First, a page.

Outstanding schools to be re-examined
A quarter of British schools rated ‘outstanding’ will be re-examined after it emerged that their teaching was rather sub-standard, according to the new chief inspector of schools in England, Sir Michael Wilshaw.
Schools will only be ‘outstanding’ if their teaching is, Sir Wilshaw told a speech at a London school. ‘We have tolerated mediocrity for too long, now radical improvements are needed.’
Nearly 1000 schools were given the outstanding status.
He said teaching is ‘central to the life of a school’ and should be a key factor in deciding if a school is outstanding.
The new framework introduced by education watchdog Ofsted on school grading reduced the number of areas on which schools are measured from 27 to 4 categories. Accordingly, the ‘satisfactory’ rating will also be replaced by a rating of ‘requires improvement’ in a bid to improve teaching.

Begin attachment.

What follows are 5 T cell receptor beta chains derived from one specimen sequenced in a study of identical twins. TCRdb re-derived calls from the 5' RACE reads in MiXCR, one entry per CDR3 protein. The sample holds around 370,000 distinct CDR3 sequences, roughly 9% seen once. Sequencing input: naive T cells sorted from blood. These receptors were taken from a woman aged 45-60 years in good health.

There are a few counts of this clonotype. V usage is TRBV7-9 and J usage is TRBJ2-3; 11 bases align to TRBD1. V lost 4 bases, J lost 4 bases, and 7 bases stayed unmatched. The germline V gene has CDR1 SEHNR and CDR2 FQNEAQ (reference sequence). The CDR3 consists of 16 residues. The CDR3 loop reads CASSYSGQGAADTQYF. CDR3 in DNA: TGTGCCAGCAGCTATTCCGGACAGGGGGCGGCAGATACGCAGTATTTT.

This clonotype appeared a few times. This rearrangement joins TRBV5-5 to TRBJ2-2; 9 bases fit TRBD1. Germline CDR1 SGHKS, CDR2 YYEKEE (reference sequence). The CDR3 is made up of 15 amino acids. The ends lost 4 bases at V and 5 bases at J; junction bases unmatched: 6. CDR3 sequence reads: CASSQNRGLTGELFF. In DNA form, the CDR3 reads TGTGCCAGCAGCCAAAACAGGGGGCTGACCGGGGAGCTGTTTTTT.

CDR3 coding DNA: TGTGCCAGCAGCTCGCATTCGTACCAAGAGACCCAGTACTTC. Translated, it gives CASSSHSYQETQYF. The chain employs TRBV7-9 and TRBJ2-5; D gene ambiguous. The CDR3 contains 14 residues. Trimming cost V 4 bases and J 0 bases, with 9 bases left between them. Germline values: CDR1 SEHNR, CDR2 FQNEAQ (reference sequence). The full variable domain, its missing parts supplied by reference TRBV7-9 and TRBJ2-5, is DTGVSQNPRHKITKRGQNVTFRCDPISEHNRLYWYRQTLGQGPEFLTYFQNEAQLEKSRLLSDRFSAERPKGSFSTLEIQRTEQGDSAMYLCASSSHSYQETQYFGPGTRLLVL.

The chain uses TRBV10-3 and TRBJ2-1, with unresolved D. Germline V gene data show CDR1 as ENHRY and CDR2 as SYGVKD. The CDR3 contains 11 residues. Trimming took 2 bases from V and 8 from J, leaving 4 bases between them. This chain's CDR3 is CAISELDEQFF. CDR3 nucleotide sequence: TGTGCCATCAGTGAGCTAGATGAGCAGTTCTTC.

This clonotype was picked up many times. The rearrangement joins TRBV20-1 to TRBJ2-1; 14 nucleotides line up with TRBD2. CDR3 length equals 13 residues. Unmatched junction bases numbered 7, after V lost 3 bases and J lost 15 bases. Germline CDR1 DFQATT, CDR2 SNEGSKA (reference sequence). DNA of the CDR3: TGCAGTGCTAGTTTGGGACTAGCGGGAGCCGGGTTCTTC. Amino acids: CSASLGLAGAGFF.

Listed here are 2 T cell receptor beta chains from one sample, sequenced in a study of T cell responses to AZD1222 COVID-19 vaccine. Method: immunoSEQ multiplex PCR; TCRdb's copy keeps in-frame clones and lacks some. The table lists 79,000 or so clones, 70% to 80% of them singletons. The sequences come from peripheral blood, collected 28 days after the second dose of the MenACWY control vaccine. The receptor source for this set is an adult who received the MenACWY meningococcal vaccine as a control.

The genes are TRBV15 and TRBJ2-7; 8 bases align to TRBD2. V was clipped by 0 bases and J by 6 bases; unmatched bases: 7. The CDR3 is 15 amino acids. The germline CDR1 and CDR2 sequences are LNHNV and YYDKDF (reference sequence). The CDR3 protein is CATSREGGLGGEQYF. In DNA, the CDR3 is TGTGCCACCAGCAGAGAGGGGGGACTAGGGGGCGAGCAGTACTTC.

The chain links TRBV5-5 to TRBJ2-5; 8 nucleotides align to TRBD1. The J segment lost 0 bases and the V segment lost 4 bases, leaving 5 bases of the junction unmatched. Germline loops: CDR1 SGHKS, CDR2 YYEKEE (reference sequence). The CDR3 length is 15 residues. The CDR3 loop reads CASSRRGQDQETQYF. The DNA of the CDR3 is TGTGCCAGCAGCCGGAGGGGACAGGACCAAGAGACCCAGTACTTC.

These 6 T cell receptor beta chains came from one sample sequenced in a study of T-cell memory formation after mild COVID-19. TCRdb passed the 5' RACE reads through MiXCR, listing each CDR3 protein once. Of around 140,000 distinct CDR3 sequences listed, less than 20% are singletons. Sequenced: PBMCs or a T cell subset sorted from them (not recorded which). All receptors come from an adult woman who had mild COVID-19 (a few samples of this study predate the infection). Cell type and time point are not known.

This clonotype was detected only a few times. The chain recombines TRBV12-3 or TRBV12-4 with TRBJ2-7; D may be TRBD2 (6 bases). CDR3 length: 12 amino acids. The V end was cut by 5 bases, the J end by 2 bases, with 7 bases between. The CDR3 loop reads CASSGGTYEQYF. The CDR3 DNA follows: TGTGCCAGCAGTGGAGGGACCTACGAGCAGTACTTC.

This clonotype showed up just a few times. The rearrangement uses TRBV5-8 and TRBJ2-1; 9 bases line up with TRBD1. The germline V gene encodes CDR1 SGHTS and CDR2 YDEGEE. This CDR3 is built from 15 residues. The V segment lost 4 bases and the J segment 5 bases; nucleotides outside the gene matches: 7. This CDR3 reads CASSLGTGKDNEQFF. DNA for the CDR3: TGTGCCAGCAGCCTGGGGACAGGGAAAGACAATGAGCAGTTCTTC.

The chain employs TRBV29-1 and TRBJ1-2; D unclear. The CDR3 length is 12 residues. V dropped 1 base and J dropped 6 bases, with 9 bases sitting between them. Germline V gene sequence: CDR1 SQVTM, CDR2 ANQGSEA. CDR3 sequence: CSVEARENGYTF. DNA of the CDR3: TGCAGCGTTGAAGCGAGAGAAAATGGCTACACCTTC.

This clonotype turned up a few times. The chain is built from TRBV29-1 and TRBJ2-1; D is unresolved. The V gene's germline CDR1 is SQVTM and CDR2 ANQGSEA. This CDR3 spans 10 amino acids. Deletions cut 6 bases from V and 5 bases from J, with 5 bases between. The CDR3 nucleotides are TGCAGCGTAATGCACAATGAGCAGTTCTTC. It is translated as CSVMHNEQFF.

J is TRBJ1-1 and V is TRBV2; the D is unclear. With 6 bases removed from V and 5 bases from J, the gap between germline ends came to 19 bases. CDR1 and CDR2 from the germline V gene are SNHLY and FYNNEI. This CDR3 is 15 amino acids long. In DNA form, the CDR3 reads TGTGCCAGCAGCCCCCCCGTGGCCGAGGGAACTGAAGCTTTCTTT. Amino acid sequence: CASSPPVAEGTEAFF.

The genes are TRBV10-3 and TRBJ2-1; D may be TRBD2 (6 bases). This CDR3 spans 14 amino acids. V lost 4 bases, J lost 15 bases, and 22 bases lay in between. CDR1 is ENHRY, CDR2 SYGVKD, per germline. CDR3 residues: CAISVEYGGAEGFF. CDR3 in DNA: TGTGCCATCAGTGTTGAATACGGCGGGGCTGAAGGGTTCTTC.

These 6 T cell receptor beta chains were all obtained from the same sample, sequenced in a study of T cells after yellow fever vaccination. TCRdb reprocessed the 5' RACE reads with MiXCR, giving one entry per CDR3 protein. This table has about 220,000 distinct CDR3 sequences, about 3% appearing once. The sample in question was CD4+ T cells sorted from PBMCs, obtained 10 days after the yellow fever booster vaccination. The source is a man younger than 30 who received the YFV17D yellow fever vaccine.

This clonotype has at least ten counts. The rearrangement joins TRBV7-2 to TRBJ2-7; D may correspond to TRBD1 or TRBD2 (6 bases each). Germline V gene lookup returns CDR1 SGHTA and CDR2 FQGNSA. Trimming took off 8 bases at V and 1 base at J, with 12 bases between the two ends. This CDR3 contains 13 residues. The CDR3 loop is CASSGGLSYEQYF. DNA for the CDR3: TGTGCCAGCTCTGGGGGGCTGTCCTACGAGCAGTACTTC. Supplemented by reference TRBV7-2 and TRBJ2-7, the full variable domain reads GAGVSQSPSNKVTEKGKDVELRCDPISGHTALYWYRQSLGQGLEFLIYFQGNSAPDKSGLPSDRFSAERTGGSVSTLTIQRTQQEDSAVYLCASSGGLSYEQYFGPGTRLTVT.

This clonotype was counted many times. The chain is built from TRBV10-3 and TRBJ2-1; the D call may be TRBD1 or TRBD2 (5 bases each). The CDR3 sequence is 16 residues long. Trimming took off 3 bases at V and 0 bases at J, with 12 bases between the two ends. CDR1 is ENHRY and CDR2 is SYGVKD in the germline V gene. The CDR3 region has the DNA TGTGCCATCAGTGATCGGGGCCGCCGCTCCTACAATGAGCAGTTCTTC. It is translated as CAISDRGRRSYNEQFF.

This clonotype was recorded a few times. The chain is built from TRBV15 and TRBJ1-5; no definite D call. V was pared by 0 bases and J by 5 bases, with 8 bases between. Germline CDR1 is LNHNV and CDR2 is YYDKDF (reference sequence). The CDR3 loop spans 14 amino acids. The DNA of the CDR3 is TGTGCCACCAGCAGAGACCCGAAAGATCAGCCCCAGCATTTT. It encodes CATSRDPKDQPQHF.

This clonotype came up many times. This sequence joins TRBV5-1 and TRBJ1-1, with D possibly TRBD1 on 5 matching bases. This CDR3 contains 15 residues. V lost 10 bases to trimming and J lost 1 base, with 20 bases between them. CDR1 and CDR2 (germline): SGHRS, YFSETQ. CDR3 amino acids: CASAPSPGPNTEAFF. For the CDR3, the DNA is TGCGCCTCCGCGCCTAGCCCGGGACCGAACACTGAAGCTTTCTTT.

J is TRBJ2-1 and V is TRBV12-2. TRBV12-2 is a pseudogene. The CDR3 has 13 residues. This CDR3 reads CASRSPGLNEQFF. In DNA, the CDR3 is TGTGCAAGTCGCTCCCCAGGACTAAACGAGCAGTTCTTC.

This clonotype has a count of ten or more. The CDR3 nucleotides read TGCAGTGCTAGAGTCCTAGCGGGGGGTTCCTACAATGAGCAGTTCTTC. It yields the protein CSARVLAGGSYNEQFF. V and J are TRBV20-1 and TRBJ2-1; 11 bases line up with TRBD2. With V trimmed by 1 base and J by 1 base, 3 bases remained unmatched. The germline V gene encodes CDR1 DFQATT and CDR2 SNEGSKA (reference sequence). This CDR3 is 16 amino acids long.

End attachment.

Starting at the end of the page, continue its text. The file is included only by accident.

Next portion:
According to Sir Michael Wilshaw ‘satisfactory’ was no longer good enough. ‘All parents want their children to go to good schools.’ There are 6,000 schools currently graded as ‘satisfactory’.
Schools will also face no-notice inspections under the new grading system.
However, teachers unions reacted angrily to the new proposal.
‘This is yet more aggressive rhetoric from a chief inspector who has obviously warmed to the task of attacking the teaching profession from any angle’ said Christine Blower, general secretary of the National Union of Teachers.